Hawker Cygnet G-EBJH Brooklands
The first Hawker Cygnet G-EBJH at Brooklands powered by an ABC Scorpion engine..
In January 1924, the British Air Ministry announced that it was putting up £3,000 worth of prizes for a competition for an ultra-light, two-seat light aircraft with an engine of no more than 1,000cc.


H.G. Hawker Engineering proposed the Hawker Cygnet, the first design put forward on behalf of the company by their new Chief Designer Sydney Camm. Camm had joined the company from Brooklands based Martinsyde the previous year and he would go on to shape the design ethos of Hawker for decades to come. A design genius, he as instrumental in a number of the iconic aircraft we know and love today.


Two Hawker Cygnets were built for the Lympne Trials, held in September and October 1924. One was fitted with a 34 hp British Anzani engine, the other with a 30 hp ABC Scorpion I. Both aircraft were extremely lightweight, the all-wood fabric-covered airframe weighing in at a mere 270lb, the addition of the engine adding only another 100lb.


Cygnet G-EBMB Anzani engine
Camm discusses Anzani-engine Cygnet with Jones Bulman
Both did well in the competition, held by the Royal Aero Club at Lympne, Kent, having made their first flights shortly before. The ultimate prize money was won by Maurice Piercey (Beardmore Wee Bee) with 2nd place going to Cyril Unwins (Bristol Brownie). The Anzani-engined Hawker Cygnet gained first place for 'The best take-off performance', as well as coming first in 'The Short-landing Competition'. Unfortunately, engine trouble, denied the type the overall Air Ministry prize.


Hawker Cygnet G-EBMB take off
Hawker Cygnet G-EBMB demonstrates its sprightly take off performance despite its low power.


Walter Longman flew the Hawker Cygnet 1, whilst Fred Raynham was at the controls of the Cygnet II and for their part the Hawker Cygnets claimed respectable third and fourth places.


In November 1924, both were sent to the Aeroplane & Armament Experimental Establishment (A&AEE), Martlesham Heath for evaluation by military pilots, the trials lasting until early the next year. The type was well-liked by those who flew it at Martlesham, although no military role was proposed.


Cygnet 4 RAE Aero Club 1926 Lympne meeting
G-EBJH was sold to the RAE Aero Club abd wore No 4 at the 1926 Lympne competition.


The Anzani-engined Hawker Cygnet was given a civil registration (G-EBMB) in July 1925, by which time the ABC Scorpion-powered example had also been civil registered (G-EBJH).


Both aircraft were then re-engined with 36 hp Bristol Cherub III's in 1926, and they subsequently took part in numerous events and competitions during 1926–27. These included taking first place in the 100-mile Handicap Race with George Bulman at the controls. Meanwhile the Hawker Cygnet II claimed a magnificent 2nd place in the 50-mile version at the same meeting. Notably, these results were also replicated a year later by both aircraft and pilots.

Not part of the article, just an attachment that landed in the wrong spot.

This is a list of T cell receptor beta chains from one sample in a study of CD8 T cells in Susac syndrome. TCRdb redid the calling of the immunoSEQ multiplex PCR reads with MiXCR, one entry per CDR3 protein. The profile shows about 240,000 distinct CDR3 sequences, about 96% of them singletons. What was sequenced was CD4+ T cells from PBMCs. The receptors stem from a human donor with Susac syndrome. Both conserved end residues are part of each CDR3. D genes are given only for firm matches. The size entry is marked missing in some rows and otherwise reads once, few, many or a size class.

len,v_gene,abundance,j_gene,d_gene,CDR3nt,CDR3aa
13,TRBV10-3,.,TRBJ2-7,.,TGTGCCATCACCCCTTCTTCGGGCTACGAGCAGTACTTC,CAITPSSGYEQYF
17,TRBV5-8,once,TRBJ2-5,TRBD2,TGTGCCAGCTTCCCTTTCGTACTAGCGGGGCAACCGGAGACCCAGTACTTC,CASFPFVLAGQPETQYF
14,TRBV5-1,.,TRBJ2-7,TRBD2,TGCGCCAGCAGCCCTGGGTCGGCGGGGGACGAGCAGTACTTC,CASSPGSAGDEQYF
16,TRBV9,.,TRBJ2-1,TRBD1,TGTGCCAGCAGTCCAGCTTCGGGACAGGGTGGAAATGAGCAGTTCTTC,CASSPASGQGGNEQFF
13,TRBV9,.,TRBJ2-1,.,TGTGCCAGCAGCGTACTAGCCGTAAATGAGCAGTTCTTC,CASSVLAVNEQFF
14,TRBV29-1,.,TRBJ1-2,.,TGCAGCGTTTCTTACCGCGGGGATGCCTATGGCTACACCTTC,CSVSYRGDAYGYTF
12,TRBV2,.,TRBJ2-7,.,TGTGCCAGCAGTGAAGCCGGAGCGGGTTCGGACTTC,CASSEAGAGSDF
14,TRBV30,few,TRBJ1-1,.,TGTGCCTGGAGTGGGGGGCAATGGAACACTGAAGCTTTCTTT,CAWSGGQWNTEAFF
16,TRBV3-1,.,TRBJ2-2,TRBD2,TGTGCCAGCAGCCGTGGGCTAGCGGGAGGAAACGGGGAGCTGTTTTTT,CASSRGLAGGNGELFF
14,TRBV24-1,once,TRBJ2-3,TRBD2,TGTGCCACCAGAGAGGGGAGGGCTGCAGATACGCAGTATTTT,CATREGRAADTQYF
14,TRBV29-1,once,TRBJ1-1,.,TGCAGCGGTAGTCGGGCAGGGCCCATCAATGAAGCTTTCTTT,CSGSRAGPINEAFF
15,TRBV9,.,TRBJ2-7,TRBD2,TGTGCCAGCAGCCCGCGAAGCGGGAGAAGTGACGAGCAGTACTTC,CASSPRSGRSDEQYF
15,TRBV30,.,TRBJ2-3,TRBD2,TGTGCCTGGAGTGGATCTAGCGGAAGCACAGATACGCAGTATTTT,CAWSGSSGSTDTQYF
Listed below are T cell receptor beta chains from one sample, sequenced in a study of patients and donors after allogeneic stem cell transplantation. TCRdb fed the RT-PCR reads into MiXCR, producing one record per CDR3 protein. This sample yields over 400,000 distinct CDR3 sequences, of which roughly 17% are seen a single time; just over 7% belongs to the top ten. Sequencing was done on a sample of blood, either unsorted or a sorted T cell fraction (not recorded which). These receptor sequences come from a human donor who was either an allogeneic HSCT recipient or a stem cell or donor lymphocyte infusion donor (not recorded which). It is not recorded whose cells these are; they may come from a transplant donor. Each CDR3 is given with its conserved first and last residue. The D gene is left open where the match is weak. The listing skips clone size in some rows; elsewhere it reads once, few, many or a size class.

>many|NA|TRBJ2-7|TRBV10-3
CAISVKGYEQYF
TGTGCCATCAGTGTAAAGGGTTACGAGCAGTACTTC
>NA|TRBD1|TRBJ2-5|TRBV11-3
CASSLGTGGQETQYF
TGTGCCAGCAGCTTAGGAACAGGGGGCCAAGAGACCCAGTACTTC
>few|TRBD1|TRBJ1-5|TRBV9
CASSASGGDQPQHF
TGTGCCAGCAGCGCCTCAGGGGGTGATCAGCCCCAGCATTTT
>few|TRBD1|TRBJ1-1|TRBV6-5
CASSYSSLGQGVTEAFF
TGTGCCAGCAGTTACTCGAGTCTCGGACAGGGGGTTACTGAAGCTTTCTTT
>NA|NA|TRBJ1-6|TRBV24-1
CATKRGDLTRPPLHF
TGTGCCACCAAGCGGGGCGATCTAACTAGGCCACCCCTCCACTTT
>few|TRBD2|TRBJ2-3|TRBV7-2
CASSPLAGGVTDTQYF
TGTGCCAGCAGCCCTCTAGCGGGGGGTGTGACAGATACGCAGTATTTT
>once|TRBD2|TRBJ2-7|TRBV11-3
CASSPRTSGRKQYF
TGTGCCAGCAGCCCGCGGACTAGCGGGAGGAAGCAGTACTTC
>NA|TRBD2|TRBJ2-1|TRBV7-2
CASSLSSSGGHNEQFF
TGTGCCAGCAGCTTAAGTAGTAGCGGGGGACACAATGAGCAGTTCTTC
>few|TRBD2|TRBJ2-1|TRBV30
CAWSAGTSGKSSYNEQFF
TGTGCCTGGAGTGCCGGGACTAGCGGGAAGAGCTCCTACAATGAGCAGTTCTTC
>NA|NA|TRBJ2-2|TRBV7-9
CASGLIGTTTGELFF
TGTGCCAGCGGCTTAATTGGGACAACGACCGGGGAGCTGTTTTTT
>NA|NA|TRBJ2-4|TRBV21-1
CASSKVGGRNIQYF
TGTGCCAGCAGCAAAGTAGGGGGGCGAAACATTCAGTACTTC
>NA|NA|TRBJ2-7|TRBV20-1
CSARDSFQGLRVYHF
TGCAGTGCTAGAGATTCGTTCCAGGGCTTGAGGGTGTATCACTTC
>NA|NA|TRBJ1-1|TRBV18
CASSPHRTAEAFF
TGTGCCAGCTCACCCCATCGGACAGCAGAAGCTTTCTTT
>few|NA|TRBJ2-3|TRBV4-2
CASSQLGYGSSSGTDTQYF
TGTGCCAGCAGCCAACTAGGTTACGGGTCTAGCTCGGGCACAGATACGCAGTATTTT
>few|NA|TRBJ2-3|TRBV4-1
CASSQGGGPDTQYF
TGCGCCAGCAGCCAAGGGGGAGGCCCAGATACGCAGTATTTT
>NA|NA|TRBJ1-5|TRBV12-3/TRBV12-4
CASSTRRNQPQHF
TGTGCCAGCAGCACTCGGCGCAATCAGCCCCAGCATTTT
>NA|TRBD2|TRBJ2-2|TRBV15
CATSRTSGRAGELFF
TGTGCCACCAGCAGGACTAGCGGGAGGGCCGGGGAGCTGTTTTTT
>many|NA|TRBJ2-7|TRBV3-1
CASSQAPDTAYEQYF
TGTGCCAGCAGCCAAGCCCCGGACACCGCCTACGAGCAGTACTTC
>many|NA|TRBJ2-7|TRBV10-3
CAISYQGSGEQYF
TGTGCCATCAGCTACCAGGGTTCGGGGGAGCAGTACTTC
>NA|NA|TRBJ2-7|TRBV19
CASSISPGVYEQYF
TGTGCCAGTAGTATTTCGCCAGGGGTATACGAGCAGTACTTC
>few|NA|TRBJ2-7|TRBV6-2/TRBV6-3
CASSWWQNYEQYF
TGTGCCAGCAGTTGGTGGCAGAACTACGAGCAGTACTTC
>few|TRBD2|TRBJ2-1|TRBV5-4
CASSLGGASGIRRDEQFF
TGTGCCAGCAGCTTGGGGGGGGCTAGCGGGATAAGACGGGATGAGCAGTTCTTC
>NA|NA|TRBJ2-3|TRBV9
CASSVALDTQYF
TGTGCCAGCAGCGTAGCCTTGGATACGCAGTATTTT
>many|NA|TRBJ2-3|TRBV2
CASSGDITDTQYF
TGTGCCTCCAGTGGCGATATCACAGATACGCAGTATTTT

Sadly, the Hawker Cygnet II crashed at Lympne in August 1927, and was subsequently written off.


Hawker Cygnet G-EBMB Brooklands Cherub engine
Fitted with a Bristol Cherub III engine, G-EBMB wore number “6” at the 1926 Daily Mail Lympne Lightplane Competition.


In 1929, the Hawker Cygnet 1 was put into storage by H.G. Hawker engineering at Brooklands, where it remained until it was painstakingly refurbished by the company in 1948, becoming a regular visitor at events and airshows throughout the 1950s.


By 1961, this sole surviving Hawker Cygnet had stopped flying again and although it continued to make regular static appearances at events until it was returned to storage in 1968.


During 1972, it was moved to the recently opened RAF Museum at Hendon, where after extensive restoration in the mid-1980s, it was move to the RAF Museum at Cosford in 2001, where it remains on display today.


Hawker Cygnet G-CAMM Old Warden
The modern Cygnet replica G-CAMM emphasises the clean lines of this elegant design.


In 1993, an airworthy replica Hawker Cygnet was built by Don Cashmore (G-CAMM) in honour of its designer. Powered by a Mosler flat-twin engine, the aircraft was based at Old Warden, Bedfordshire from 1996 where after it was acquired by the Shuttleworth Collection in early 2009. It remains airworthy and flies regularly at Shuttleworth shows and events.


Numbers built

Two only G-EBJH ‘4’ and G-EBMB ‘6’ - The numbers being their competiton numbers allocated for the 1926 Lympne Trials



Powerplant One 34 hp British Anzani V engine; or one 30 hp ABC Scorpion I horizontally opposed engine; or one 36 hp Bristol Cherub III horizontally opposed engine
Span 28ft 0in
Maximum weight 950lb (Cherub engine)
Capacity Pilot and passenger
Maximum speed 82 mph (132km/h) (Cherub III engine)



G-EBMB (c/n 2) RAF Museum Cosford, Shropshire, UK www.rafmuseum.org.uk/research/collections/hawker-cygnet/
G-CAMM (replica) Shuttleworth Collection, Old Warden, Bedfordshire, UK www.shuttleworth.org/collection/hawkercygnet

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